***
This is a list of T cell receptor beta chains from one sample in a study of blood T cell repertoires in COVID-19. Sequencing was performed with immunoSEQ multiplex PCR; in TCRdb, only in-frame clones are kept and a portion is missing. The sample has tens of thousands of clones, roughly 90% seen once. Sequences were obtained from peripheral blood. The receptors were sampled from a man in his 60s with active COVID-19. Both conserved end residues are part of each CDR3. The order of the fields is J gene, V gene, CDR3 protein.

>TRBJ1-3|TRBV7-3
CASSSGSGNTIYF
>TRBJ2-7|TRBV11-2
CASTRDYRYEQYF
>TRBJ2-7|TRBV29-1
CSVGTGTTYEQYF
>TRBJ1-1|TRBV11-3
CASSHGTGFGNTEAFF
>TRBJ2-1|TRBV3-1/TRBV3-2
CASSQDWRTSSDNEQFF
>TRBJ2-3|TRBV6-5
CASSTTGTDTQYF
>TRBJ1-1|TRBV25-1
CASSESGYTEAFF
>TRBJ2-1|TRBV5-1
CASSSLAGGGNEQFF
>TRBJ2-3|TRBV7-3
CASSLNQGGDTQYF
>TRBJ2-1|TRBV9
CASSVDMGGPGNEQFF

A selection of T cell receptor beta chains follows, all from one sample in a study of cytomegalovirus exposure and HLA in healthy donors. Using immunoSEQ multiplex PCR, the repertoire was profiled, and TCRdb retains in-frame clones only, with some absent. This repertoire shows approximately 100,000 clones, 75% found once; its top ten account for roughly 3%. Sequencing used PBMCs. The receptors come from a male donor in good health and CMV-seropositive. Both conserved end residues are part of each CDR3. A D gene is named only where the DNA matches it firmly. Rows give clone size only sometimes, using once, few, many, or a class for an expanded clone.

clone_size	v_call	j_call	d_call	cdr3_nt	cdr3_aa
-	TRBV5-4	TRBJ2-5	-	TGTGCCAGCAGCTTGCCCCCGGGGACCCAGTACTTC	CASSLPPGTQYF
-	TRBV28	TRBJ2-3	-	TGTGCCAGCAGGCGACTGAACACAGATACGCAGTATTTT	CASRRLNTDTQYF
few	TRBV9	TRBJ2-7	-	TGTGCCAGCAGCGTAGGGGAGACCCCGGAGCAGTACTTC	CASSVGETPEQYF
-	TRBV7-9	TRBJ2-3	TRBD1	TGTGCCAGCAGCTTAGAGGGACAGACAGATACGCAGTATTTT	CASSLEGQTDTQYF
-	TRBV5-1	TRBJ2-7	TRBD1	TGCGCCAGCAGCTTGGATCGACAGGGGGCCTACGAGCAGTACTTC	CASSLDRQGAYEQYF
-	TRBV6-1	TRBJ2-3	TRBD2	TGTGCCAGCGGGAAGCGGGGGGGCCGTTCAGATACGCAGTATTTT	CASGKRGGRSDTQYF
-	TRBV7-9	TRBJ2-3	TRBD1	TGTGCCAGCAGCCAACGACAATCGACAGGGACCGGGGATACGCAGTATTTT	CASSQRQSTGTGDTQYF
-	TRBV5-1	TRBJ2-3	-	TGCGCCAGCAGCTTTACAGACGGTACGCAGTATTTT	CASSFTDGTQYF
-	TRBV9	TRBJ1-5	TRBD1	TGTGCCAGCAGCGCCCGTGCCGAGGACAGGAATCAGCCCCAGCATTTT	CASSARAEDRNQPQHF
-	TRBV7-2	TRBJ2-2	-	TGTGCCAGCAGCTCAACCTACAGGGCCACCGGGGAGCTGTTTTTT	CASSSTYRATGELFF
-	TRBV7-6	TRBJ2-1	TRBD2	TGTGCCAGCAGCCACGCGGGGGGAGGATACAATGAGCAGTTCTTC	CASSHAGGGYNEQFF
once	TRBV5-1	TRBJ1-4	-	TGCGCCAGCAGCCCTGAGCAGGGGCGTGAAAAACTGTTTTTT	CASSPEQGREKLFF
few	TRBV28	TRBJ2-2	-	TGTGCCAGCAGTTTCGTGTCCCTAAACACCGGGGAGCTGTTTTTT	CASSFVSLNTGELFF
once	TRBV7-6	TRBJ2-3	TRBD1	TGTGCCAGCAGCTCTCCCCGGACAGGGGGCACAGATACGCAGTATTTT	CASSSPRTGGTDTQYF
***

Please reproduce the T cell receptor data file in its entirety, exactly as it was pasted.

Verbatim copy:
This is a list of T cell receptor beta chains from one sample in a study of blood T cell repertoires in COVID-19. Sequencing was performed with immunoSEQ multiplex PCR; in TCRdb, only in-frame clones are kept and a portion is missing. The sample has tens of thousands of clones, roughly 90% seen once. Sequences were obtained from peripheral blood. The receptors were sampled from a man in his 60s with active COVID-19. Both conserved end residues are part of each CDR3. The order of the fields is J gene, V gene, CDR3 protein.

>TRBJ1-3|TRBV7-3
CASSSGSGNTIYF
>TRBJ2-7|TRBV11-2
CASTRDYRYEQYF
>TRBJ2-7|TRBV29-1
CSVGTGTTYEQYF
>TRBJ1-1|TRBV11-3
CASSHGTGFGNTEAFF
>TRBJ2-1|TRBV3-1/TRBV3-2
CASSQDWRTSSDNEQFF
>TRBJ2-3|TRBV6-5
CASSTTGTDTQYF
>TRBJ1-1|TRBV25-1
CASSESGYTEAFF
>TRBJ2-1|TRBV5-1
CASSSLAGGGNEQFF
>TRBJ2-3|TRBV7-3
CASSLNQGGDTQYF
>TRBJ2-1|TRBV9
CASSVDMGGPGNEQFF

A selection of T cell receptor beta chains follows, all from one sample in a study of cytomegalovirus exposure and HLA in healthy donors. Using immunoSEQ multiplex PCR, the repertoire was profiled, and TCRdb retains in-frame clones only, with some absent. This repertoire shows approximately 100,000 clones, 75% found once; its top ten account for roughly 3%. Sequencing used PBMCs. The receptors come from a male donor in good health and CMV-seropositive. Both conserved end residues are part of each CDR3. A D gene is named only where the DNA matches it firmly. Rows give clone size only sometimes, using once, few, many, or a class for an expanded clone.

clone_size	v_call	j_call	d_call	cdr3_nt	cdr3_aa
-	TRBV5-4	TRBJ2-5	-	TGTGCCAGCAGCTTGCCCCCGGGGACCCAGTACTTC	CASSLPPGTQYF
-	TRBV28	TRBJ2-3	-	TGTGCCAGCAGGCGACTGAACACAGATACGCAGTATTTT	CASRRLNTDTQYF
few	TRBV9	TRBJ2-7	-	TGTGCCAGCAGCGTAGGGGAGACCCCGGAGCAGTACTTC	CASSVGETPEQYF
-	TRBV7-9	TRBJ2-3	TRBD1	TGTGCCAGCAGCTTAGAGGGACAGACAGATACGCAGTATTTT	CASSLEGQTDTQYF
-	TRBV5-1	TRBJ2-7	TRBD1	TGCGCCAGCAGCTTGGATCGACAGGGGGCCTACGAGCAGTACTTC	CASSLDRQGAYEQYF
-	TRBV6-1	TRBJ2-3	TRBD2	TGTGCCAGCGGGAAGCGGGGGGGCCGTTCAGATACGCAGTATTTT	CASGKRGGRSDTQYF
-	TRBV7-9	TRBJ2-3	TRBD1	TGTGCCAGCAGCCAACGACAATCGACAGGGACCGGGGATACGCAGTATTTT	CASSQRQSTGTGDTQYF
-	TRBV5-1	TRBJ2-3	-	TGCGCCAGCAGCTTTACAGACGGTACGCAGTATTTT	CASSFTDGTQYF
-	TRBV9	TRBJ1-5	TRBD1	TGTGCCAGCAGCGCCCGTGCCGAGGACAGGAATCAGCCCCAGCATTTT	CASSARAEDRNQPQHF
-	TRBV7-2	TRBJ2-2	-	TGTGCCAGCAGCTCAACCTACAGGGCCACCGGGGAGCTGTTTTTT	CASSSTYRATGELFF
-	TRBV7-6	TRBJ2-1	TRBD2	TGTGCCAGCAGCCACGCGGGGGGAGGATACAATGAGCAGTTCTTC	CASSHAGGGYNEQFF
once	TRBV5-1	TRBJ1-4	-	TGCGCCAGCAGCCCTGAGCAGGGGCGTGAAAAACTGTTTTTT	CASSPEQGREKLFF
few	TRBV28	TRBJ2-2	-	TGTGCCAGCAGTTTCGTGTCCCTAAACACCGGGGAGCTGTTTTTT	CASSFVSLNTGELFF
once	TRBV7-6	TRBJ2-3	TRBD1	TGTGCCAGCAGCTCTCCCCGGACAGGGGGCACAGATACGCAGTATTTT	CASSSPRTGGTDTQYF